Bike riding, dog-walking, and nature picnics have been our main non-house activities. Paul also windsurfs, and regularly serenades the neighborhood from the front porch with his guitar. He even sometimes teases me into singing along. While the weather holds, we enjoy garden visitors. We’ve agreed on our own set of “rules” and have found that it helps eliminate awkwardness when we simply review those rules to evaluate potential social activities.
On the plus side, not gadding about has resulted in my staying still and processing what truly matters. Guess what? It’s not a bunch of stuff. Paul’s already dropped off several loads of donated goods and we’re feeling lighter and lighter.
Not exactly Walden Pond, but there are birdbaths, and it feels kind of magical.
*From a park outside Milwaukee when we went to a Cardinals/Brewers series. #HowIFeelWhenAnIdeaHits
This extra time allows me to truly enjoy writing snail mail again, and I’m happily downsizing my email inbox – when I look at it. I have real conversations with family and friends via phone and Zoom. Not seeing people in person has been most difficult, so I cherish the garden chats.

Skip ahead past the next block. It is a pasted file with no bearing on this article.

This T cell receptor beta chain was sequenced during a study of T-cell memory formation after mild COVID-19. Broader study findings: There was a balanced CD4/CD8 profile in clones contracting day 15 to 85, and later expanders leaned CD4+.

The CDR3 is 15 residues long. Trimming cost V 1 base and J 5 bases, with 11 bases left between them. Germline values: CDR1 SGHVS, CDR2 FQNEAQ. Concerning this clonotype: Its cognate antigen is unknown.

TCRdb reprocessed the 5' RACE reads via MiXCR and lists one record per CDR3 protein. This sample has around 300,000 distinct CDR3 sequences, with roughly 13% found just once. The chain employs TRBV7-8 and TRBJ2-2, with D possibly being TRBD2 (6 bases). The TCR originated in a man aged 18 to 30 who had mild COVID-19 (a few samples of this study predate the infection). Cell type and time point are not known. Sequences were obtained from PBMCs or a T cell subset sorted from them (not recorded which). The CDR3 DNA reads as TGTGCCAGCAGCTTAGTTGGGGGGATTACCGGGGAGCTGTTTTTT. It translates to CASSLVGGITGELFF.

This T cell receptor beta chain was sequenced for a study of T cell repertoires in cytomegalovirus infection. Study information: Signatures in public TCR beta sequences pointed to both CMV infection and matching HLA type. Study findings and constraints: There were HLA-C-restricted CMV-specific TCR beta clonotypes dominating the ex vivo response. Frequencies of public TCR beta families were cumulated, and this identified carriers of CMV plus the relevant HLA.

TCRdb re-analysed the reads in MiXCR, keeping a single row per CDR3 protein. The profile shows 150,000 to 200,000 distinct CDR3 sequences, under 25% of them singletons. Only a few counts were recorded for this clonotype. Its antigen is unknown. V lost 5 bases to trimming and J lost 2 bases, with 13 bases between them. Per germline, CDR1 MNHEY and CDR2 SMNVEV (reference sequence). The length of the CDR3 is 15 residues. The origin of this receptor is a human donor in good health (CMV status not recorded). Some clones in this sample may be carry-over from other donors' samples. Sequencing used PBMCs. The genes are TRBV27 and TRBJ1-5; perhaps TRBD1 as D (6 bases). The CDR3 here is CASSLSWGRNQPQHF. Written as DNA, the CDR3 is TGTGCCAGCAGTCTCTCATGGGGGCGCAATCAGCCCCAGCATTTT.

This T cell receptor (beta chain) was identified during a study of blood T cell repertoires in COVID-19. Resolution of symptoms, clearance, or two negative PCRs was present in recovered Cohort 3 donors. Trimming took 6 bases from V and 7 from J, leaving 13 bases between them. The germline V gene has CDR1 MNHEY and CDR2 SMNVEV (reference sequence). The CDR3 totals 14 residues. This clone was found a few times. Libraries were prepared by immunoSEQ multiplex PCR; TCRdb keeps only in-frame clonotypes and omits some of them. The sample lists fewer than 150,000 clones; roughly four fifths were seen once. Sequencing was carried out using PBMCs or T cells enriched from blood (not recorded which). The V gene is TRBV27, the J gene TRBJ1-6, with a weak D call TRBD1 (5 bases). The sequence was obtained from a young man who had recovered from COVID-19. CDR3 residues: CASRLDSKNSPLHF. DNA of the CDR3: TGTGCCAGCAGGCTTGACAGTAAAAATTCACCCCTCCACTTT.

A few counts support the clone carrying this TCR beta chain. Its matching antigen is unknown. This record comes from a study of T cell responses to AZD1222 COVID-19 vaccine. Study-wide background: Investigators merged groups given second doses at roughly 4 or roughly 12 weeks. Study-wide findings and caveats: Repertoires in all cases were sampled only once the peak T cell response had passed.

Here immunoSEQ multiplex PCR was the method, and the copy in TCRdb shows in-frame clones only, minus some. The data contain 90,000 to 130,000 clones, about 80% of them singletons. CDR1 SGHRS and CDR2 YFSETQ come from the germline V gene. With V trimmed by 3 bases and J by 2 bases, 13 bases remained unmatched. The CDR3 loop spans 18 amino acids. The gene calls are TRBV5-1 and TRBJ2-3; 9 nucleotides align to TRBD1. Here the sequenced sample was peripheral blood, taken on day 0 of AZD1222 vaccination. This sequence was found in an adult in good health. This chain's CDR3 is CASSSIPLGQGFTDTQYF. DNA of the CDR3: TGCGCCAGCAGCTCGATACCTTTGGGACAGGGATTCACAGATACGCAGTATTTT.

Our home is our safe place – our sanctuary. I can write – on my schedule and dust off projects that I loved to work on, but didn’t have time. Or not. I don’t want to trade one strict work schedule for another unless I know that’s how I want to invest my time.
Writing content for this blog is a great way for me to step back into writing, so… there will be more because I do enjoy it, and it’s a way I love to communicate. The more I write, the more things I want to share. (And when winter comes, and Paul and I are locked in this house from the cold… I will need a release valve. HahahahaHA!)
I view this initial phase of my retirement as a fallow period. As the last traces of summer transcends into fall, I’m resting as I gather strength. I’m preparing mentally and physically, and I’m embracing the time I have before my (our) next adventure.
Instead of ruing my lost “activities,” I’m thankful for the freedom to slow down and evaluate what’s most important.
I hope to bring you along for the journey. Cheers! ~ GJDB